Rich-poor tensions over subsidies affect region's farmers
Asian countries reacted with disappointment to the collapse of World Trade Organization (WTO) talks aimed at reached a new trade agreement, RFA reports.
The Asia Pacific region is home to the most vocal proponents of developing countries in the WTO talks, which failed over a strong divide between rich and poor countries over the high levels of agricultural subsidies in developed economies, which nonetheless press for greater market access with their poorer trading partners.
"It's a shame that nothing came out of the meeting. But we will not step back and will keep asking for fair treatment. Hopefully, we will win in the end," said a Thailand Sugarcane Planters Federation official. "It's like heavyweight and lightweight boxers fighting. Who do you think will get hurt? This is not fair."
South Korea, one of the developing countries that took a hard line at the talks, on Monday declined to comment. However, the 120,000-member Korean Advanced Farmers' Federation (KAFF) issued a statement in support of their former leader, who committed suicide at Cancun, Mexico.
"The WTO ministerial talks' failure resulted from the struggle by anti-globalization activists sparked by Lee Kyang Hae's holy sacrifice," KAFF said in a statement. Former KAFF chief Lee Kyang-Hae, 55, stabbed himself to death Wednesday in an anti-WTO protest at the effects of the global trading body on South Korean farmers' livelihoods.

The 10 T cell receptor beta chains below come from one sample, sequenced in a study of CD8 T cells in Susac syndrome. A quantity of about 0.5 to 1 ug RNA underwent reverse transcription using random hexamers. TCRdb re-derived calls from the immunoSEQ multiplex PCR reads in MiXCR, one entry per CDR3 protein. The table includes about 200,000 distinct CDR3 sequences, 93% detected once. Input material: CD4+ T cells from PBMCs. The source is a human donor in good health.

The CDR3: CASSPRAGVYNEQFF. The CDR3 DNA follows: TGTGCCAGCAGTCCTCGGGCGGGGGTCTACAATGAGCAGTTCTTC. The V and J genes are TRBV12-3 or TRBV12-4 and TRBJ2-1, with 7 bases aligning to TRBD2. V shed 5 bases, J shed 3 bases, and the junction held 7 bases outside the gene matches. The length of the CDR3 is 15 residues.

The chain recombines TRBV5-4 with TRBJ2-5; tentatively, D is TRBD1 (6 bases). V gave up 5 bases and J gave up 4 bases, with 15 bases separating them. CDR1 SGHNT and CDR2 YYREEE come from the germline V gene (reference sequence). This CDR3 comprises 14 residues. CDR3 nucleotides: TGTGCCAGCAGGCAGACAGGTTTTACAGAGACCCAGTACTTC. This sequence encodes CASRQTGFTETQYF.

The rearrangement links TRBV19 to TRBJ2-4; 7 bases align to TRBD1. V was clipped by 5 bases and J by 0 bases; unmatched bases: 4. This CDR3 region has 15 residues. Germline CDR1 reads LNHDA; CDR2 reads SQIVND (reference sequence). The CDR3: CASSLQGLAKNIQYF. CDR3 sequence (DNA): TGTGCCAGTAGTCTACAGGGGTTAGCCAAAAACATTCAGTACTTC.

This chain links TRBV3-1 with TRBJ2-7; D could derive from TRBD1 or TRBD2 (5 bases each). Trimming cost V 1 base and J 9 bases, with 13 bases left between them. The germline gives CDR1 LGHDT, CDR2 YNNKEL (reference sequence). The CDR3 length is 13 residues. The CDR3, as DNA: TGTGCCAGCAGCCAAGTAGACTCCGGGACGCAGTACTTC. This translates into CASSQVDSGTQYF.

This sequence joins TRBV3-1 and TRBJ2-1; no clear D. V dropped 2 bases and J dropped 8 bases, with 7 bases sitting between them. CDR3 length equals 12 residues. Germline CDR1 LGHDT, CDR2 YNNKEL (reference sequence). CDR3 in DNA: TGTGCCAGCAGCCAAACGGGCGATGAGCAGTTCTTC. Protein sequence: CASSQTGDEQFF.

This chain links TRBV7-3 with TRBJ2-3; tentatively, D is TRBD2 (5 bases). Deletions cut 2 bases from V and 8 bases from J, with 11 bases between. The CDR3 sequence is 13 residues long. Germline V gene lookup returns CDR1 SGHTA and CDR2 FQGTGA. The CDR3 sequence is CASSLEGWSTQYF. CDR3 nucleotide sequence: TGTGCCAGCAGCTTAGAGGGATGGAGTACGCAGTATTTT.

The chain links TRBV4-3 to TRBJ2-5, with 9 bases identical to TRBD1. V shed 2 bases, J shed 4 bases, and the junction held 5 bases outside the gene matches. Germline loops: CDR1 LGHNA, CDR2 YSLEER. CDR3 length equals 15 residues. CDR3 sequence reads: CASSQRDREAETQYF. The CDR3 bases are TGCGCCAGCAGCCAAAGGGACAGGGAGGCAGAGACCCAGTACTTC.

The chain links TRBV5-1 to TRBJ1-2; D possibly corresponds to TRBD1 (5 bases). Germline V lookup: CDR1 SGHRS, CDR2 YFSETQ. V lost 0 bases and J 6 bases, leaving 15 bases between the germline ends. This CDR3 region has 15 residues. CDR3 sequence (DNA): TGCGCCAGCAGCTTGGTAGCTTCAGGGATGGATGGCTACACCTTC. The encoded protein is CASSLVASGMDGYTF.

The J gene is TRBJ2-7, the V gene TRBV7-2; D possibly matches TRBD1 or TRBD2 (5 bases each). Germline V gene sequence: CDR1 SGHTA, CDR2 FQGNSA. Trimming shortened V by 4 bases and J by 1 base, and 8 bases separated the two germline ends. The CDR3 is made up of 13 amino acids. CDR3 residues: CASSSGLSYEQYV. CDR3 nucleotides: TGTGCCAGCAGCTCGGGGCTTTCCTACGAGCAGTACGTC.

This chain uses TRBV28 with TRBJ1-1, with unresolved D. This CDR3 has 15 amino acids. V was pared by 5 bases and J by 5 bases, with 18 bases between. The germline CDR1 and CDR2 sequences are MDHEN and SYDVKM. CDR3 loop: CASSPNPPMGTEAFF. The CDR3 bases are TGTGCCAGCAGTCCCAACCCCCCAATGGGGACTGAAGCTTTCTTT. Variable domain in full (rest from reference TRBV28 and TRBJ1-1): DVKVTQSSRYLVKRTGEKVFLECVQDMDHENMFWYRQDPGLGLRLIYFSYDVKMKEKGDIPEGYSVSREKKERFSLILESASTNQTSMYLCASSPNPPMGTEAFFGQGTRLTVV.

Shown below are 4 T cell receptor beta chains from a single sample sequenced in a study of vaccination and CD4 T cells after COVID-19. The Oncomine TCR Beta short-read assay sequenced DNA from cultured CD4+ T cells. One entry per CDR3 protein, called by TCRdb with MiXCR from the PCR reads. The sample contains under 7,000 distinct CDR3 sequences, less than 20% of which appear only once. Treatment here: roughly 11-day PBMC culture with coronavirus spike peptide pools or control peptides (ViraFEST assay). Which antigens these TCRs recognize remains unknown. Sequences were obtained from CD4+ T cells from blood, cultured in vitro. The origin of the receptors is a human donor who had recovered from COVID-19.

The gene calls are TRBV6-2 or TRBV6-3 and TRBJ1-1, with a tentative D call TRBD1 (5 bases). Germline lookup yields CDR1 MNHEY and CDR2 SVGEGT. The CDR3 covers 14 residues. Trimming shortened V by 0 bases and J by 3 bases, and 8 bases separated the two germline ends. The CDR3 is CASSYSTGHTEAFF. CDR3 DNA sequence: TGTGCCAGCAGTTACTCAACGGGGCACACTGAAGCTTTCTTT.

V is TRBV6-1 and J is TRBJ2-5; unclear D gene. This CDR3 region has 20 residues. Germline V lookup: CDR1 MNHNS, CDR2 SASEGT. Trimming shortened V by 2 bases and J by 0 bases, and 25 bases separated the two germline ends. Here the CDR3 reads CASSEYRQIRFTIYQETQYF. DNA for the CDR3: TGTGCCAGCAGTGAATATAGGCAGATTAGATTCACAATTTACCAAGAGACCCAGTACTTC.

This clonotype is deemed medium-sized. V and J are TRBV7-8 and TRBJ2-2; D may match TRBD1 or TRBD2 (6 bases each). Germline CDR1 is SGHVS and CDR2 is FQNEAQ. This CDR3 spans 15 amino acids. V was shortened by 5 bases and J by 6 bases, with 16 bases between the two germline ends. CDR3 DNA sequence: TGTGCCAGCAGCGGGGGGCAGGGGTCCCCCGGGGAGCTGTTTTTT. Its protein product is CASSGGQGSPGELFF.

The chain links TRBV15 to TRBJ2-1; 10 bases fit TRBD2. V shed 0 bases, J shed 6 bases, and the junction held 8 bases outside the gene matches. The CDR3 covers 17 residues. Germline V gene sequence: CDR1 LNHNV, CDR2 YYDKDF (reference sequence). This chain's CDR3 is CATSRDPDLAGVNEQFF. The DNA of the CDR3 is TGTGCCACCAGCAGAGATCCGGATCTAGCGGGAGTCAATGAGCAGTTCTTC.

Rival groups of countries clashed over agriculture for five days before the talks collapsed. But poor countries refused to discuss new rules aimed at cutting the bureaucracy and backhanders that hurt trade.
Some farmers from developing nations in Asia felt they had scored a political victory in proving they would no longer be bullied into a bad deal by the dominant trading powers, the United States and Europe. "[We are] elated that our voice has now been heard," Philippine Trade Secretary Manuel Roxas said.
Manuel Lamata, president of the United Federation of Sugar Producers in the Philippines, said it was impossible for the Third World to compete against subsidized developed countries. "It is about time the first world countries realize they cannot just step on the poor countries," he said.
China, an emerging export heavyweight that joined the WTO after making sweeping concessions in spite of its developing nation status, played a quiet leadership role among the Asian developing economies at the talks.
Part of the Group of 22 developing countries, Beijing pushed aggressively for major cuts in farm subsidies and import tariffs in the United States and Europe, while resisting a push for deep tariff reduction in poorer countries.
Japan voiced regret over the collapse of the negotiations on Sunday but said it would not compromise its position on pushing for freer trade.
"It is regrettable... WTO talks are indeed difficult as we continue to seek an agreement [on trade] without compromising Japan's position," Japanese Prime Minister Junichiro Koizumi said. "Divisions are seen between developed and developing nations. There are divisions even among developed nations."